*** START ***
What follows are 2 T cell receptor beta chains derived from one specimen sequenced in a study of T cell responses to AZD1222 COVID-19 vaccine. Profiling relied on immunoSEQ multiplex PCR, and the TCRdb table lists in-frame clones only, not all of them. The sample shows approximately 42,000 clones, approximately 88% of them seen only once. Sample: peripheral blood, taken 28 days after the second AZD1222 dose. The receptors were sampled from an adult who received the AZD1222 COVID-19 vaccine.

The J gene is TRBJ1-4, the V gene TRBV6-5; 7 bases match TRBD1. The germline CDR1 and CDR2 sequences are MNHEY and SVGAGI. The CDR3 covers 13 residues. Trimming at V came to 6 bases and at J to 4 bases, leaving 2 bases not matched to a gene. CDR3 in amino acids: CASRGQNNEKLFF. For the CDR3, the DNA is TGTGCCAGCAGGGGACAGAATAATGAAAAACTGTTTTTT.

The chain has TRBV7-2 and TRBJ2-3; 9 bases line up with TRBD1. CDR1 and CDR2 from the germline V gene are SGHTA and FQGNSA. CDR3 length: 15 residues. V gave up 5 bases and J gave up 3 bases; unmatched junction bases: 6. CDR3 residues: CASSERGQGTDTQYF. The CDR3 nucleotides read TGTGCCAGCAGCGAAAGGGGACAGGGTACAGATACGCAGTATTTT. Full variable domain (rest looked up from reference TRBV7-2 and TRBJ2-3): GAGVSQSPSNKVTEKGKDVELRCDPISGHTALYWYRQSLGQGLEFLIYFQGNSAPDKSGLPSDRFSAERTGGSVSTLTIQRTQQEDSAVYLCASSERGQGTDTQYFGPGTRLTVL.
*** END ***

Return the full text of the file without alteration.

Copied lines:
What follows are 2 T cell receptor beta chains derived from one specimen sequenced in a study of T cell responses to AZD1222 COVID-19 vaccine. Profiling relied on immunoSEQ multiplex PCR, and the TCRdb table lists in-frame clones only, not all of them. The sample shows approximately 42,000 clones, approximately 88% of them seen only once. Sample: peripheral blood, taken 28 days after the second AZD1222 dose. The receptors were sampled from an adult who received the AZD1222 COVID-19 vaccine.

The J gene is TRBJ1-4, the V gene TRBV6-5; 7 bases match TRBD1. The germline CDR1 and CDR2 sequences are MNHEY and SVGAGI. The CDR3 covers 13 residues. Trimming at V came to 6 bases and at J to 4 bases, leaving 2 bases not matched to a gene. CDR3 in amino acids: CASRGQNNEKLFF. For the CDR3, the DNA is TGTGCCAGCAGGGGACAGAATAATGAAAAACTGTTTTTT.

The chain has TRBV7-2 and TRBJ2-3; 9 bases line up with TRBD1. CDR1 and CDR2 from the germline V gene are SGHTA and FQGNSA. CDR3 length: 15 residues. V gave up 5 bases and J gave up 3 bases; unmatched junction bases: 6. CDR3 residues: CASSERGQGTDTQYF. The CDR3 nucleotides read TGTGCCAGCAGCGAAAGGGGACAGGGTACAGATACGCAGTATTTT. Full variable domain (rest looked up from reference TRBV7-2 and TRBJ2-3): GAGVSQSPSNKVTEKGKDVELRCDPISGHTALYWYRQSLGQGLEFLIYFQGNSAPDKSGLPSDRFSAERTGGSVSTLTIQRTQQEDSAVYLCASSERGQGTDTQYFGPGTRLTVL.